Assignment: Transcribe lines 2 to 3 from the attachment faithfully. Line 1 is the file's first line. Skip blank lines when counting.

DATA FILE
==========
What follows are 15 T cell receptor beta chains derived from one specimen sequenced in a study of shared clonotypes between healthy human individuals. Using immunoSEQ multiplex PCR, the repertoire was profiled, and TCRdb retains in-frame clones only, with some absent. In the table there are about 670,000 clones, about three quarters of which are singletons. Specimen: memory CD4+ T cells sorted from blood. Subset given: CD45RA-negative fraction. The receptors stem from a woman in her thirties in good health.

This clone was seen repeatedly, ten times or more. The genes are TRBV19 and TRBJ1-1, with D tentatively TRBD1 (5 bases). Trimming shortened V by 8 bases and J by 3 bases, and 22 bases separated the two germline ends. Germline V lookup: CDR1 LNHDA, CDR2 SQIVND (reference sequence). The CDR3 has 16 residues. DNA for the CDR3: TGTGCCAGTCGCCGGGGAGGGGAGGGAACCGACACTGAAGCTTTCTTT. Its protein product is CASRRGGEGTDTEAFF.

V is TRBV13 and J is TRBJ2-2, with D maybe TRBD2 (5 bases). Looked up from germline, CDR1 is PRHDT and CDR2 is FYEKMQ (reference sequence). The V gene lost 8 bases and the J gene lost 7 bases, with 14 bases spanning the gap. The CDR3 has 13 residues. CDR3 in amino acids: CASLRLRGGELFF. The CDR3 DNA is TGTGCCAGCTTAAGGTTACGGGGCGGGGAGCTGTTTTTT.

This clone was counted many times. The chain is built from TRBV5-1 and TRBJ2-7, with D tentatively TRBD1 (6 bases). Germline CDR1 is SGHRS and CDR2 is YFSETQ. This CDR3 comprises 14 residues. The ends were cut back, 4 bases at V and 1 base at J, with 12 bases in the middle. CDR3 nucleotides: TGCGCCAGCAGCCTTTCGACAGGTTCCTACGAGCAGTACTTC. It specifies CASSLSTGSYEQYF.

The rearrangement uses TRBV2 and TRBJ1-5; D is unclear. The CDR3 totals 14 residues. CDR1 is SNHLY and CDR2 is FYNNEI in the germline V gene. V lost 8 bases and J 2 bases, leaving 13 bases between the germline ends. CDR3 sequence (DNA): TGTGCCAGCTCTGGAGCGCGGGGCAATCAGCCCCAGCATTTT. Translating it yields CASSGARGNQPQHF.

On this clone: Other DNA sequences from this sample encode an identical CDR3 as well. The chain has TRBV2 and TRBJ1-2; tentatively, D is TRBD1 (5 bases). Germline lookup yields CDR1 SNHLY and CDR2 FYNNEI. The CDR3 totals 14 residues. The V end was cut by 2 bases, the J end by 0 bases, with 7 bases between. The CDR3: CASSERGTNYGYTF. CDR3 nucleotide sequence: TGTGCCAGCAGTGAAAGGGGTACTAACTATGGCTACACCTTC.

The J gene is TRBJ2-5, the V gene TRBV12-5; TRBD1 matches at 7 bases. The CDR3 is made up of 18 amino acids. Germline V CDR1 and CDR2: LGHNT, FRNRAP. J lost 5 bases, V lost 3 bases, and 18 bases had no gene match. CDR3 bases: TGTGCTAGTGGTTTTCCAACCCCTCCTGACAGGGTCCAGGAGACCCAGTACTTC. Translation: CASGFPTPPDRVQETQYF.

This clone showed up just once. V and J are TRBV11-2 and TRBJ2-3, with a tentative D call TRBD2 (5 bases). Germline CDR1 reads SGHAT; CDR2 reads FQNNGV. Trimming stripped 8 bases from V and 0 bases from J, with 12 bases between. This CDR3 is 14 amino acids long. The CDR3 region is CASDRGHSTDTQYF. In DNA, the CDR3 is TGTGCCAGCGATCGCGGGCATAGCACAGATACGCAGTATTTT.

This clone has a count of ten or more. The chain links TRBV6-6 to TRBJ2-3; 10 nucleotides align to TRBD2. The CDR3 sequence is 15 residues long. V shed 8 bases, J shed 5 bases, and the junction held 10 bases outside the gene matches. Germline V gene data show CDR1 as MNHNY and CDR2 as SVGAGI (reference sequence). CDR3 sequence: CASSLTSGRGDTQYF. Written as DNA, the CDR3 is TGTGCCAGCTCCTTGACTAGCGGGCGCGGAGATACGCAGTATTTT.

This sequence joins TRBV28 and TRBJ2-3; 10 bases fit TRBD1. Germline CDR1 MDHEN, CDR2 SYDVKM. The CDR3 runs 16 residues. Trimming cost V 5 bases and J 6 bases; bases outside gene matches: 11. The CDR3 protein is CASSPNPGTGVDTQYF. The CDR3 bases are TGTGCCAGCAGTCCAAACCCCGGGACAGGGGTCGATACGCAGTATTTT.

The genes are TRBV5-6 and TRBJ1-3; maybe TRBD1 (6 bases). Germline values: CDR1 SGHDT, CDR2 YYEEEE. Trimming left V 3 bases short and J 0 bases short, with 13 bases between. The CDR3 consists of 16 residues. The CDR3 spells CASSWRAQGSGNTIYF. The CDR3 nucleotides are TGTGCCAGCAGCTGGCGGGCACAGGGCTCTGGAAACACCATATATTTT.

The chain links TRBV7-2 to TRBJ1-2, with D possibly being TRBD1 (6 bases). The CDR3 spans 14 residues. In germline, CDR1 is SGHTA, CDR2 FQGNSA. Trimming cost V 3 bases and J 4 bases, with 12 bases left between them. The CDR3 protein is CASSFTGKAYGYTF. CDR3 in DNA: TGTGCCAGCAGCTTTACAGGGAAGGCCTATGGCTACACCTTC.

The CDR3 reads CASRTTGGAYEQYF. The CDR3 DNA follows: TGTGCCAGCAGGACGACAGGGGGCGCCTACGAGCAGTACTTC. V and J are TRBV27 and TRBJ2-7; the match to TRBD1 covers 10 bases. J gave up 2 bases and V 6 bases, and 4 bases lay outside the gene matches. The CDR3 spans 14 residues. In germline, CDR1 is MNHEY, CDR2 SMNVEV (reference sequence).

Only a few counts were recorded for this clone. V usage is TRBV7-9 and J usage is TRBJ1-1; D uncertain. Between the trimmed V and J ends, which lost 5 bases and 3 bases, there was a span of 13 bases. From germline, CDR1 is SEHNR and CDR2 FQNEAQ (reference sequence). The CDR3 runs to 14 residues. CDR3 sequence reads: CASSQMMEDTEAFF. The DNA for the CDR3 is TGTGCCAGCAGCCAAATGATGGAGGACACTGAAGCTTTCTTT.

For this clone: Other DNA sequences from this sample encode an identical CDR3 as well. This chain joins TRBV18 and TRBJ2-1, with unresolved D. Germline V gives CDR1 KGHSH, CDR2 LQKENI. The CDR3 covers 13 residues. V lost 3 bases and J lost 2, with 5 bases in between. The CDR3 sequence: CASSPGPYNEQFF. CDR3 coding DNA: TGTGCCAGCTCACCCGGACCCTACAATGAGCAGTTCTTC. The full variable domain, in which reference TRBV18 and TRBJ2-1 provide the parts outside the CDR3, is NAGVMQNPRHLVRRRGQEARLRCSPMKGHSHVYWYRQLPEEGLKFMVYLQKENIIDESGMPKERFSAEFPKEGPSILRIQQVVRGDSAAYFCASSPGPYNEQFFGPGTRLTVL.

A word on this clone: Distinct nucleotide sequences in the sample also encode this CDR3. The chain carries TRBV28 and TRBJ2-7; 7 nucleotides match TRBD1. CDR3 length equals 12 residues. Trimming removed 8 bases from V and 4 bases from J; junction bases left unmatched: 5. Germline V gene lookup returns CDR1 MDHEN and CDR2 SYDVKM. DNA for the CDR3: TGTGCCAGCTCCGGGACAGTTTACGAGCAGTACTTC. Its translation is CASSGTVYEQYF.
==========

This clone was seen repeatedly, ten times or more. The genes are TRBV19 and TRBJ1-1, with D tentatively TRBD1 (5 bases). Trimming shortened V by 8 bases and J by 3 bases, and 22 bases separated the two germline ends. Germline V lookup: CDR1 LNHDA, CDR2 SQIVND (reference sequence). The CDR3 has 16 residues. DNA for the CDR3: TGTGCCAGTCGCCGGGGAGGGGAGGGAACCGACACTGAAGCTTTCTTT. Its protein product is CASRRGGEGTDTEAFF.

V is TRBV13 and J is TRBJ2-2, with D maybe TRBD2 (5 bases). Looked up from germline, CDR1 is PRHDT and CDR2 is FYEKMQ (reference sequence). The V gene lost 8 bases and the J gene lost 7 bases, with 14 bases spanning the gap. The CDR3 has 13 residues. CDR3 in amino acids: CASLRLRGGELFF. The CDR3 DNA is TGTGCCAGCTTAAGGTTACGGGGCGGGGAGCTGTTTTTT.